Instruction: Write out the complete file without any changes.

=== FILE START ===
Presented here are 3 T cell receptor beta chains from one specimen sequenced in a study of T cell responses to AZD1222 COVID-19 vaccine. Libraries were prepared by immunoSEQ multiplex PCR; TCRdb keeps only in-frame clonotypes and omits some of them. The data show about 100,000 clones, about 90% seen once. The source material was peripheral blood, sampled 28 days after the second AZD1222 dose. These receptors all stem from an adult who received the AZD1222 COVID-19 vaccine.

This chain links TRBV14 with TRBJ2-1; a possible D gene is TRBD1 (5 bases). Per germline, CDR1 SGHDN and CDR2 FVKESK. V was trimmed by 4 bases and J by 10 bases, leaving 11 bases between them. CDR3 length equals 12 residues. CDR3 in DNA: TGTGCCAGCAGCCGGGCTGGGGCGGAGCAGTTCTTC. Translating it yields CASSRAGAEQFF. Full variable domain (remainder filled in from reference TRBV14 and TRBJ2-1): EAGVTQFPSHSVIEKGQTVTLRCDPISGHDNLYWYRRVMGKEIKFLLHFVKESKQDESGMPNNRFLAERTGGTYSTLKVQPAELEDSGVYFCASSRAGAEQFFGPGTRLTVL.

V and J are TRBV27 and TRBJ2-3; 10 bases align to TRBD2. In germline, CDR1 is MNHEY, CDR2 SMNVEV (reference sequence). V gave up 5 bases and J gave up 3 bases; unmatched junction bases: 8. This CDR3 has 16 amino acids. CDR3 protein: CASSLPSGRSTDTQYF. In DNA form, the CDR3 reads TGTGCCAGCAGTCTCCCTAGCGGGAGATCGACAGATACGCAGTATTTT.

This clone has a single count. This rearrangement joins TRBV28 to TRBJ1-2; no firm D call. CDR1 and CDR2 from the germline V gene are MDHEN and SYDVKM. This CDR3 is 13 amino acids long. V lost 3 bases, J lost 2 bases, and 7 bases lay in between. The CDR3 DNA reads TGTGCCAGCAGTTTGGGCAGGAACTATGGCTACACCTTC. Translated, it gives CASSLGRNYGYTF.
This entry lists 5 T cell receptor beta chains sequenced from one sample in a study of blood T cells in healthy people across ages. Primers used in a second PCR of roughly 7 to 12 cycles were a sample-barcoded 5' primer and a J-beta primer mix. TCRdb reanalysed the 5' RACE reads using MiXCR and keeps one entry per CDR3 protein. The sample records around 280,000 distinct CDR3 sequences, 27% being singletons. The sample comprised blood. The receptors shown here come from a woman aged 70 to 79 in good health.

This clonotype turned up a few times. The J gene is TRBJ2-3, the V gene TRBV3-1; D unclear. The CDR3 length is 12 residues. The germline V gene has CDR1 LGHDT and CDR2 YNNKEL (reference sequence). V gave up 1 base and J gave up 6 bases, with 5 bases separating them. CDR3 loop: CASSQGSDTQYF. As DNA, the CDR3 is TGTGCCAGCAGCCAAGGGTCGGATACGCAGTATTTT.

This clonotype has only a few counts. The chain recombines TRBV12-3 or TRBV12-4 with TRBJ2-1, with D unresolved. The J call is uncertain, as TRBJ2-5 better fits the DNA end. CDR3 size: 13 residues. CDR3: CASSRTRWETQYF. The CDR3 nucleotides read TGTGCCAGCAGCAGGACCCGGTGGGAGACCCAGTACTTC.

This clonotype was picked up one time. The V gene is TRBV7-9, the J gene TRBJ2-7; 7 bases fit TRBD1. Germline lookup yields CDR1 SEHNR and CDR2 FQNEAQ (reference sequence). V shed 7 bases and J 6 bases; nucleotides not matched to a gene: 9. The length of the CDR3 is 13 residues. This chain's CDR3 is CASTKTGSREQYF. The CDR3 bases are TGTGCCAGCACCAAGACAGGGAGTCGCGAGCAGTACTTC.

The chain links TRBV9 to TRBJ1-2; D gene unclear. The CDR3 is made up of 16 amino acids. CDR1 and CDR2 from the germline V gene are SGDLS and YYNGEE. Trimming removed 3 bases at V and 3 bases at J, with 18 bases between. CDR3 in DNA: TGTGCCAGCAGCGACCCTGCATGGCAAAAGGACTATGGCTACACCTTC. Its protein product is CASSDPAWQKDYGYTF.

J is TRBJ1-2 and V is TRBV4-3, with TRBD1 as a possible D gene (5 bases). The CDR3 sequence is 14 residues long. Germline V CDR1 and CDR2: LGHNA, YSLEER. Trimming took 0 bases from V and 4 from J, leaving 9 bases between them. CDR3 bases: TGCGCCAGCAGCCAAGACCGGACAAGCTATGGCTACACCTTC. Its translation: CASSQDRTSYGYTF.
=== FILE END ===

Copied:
Presented here are 3 T cell receptor beta chains from one specimen sequenced in a study of T cell responses to AZD1222 COVID-19 vaccine. Libraries were prepared by immunoSEQ multiplex PCR; TCRdb keeps only in-frame clonotypes and omits some of them. The data show about 100,000 clones, about 90% seen once. The source material was peripheral blood, sampled 28 days after the second AZD1222 dose. These receptors all stem from an adult who received the AZD1222 COVID-19 vaccine.

This chain links TRBV14 with TRBJ2-1; a possible D gene is TRBD1 (5 bases). Per germline, CDR1 SGHDN and CDR2 FVKESK. V was trimmed by 4 bases and J by 10 bases, leaving 11 bases between them. CDR3 length equals 12 residues. CDR3 in DNA: TGTGCCAGCAGCCGGGCTGGGGCGGAGCAGTTCTTC. Translating it yields CASSRAGAEQFF. Full variable domain (remainder filled in from reference TRBV14 and TRBJ2-1): EAGVTQFPSHSVIEKGQTVTLRCDPISGHDNLYWYRRVMGKEIKFLLHFVKESKQDESGMPNNRFLAERTGGTYSTLKVQPAELEDSGVYFCASSRAGAEQFFGPGTRLTVL.

V and J are TRBV27 and TRBJ2-3; 10 bases align to TRBD2. In germline, CDR1 is MNHEY, CDR2 SMNVEV (reference sequence). V gave up 5 bases and J gave up 3 bases; unmatched junction bases: 8. This CDR3 has 16 amino acids. CDR3 protein: CASSLPSGRSTDTQYF. In DNA form, the CDR3 reads TGTGCCAGCAGTCTCCCTAGCGGGAGATCGACAGATACGCAGTATTTT.

This clone has a single count. This rearrangement joins TRBV28 to TRBJ1-2; no firm D call. CDR1 and CDR2 from the germline V gene are MDHEN and SYDVKM. This CDR3 is 13 amino acids long. V lost 3 bases, J lost 2 bases, and 7 bases lay in between. The CDR3 DNA reads TGTGCCAGCAGTTTGGGCAGGAACTATGGCTACACCTTC. Translated, it gives CASSLGRNYGYTF.
This entry lists 5 T cell receptor beta chains sequenced from one sample in a study of blood T cells in healthy people across ages. Primers used in a second PCR of roughly 7 to 12 cycles were a sample-barcoded 5' primer and a J-beta primer mix. TCRdb reanalysed the 5' RACE reads using MiXCR and keeps one entry per CDR3 protein. The sample records around 280,000 distinct CDR3 sequences, 27% being singletons. The sample comprised blood. The receptors shown here come from a woman aged 70 to 79 in good health.

This clonotype turned up a few times. The J gene is TRBJ2-3, the V gene TRBV3-1; D unclear. The CDR3 length is 12 residues. The germline V gene has CDR1 LGHDT and CDR2 YNNKEL (reference sequence). V gave up 1 base and J gave up 6 bases, with 5 bases separating them. CDR3 loop: CASSQGSDTQYF. As DNA, the CDR3 is TGTGCCAGCAGCCAAGGGTCGGATACGCAGTATTTT.

This clonotype has only a few counts. The chain recombines TRBV12-3 or TRBV12-4 with TRBJ2-1, with D unresolved. The J call is uncertain, as TRBJ2-5 better fits the DNA end. CDR3 size: 13 residues. CDR3: CASSRTRWETQYF. The CDR3 nucleotides read TGTGCCAGCAGCAGGACCCGGTGGGAGACCCAGTACTTC.

This clonotype was picked up one time. The V gene is TRBV7-9, the J gene TRBJ2-7; 7 bases fit TRBD1. Germline lookup yields CDR1 SEHNR and CDR2 FQNEAQ (reference sequence). V shed 7 bases and J 6 bases; nucleotides not matched to a gene: 9. The length of the CDR3 is 13 residues. This chain's CDR3 is CASTKTGSREQYF. The CDR3 bases are TGTGCCAGCACCAAGACAGGGAGTCGCGAGCAGTACTTC.

The chain links TRBV9 to TRBJ1-2; D gene unclear. The CDR3 is made up of 16 amino acids. CDR1 and CDR2 from the germline V gene are SGDLS and YYNGEE. Trimming removed 3 bases at V and 3 bases at J, with 18 bases between. CDR3 in DNA: TGTGCCAGCAGCGACCCTGCATGGCAAAAGGACTATGGCTACACCTTC. Its protein product is CASSDPAWQKDYGYTF.

J is TRBJ1-2 and V is TRBV4-3, with TRBD1 as a possible D gene (5 bases). The CDR3 sequence is 14 residues long. Germline V CDR1 and CDR2: LGHNA, YSLEER. Trimming took 0 bases from V and 4 from J, leaving 9 bases between them. CDR3 bases: TGCGCCAGCAGCCAAGACCGGACAAGCTATGGCTACACCTTC. Its translation: CASSQDRTSYGYTF.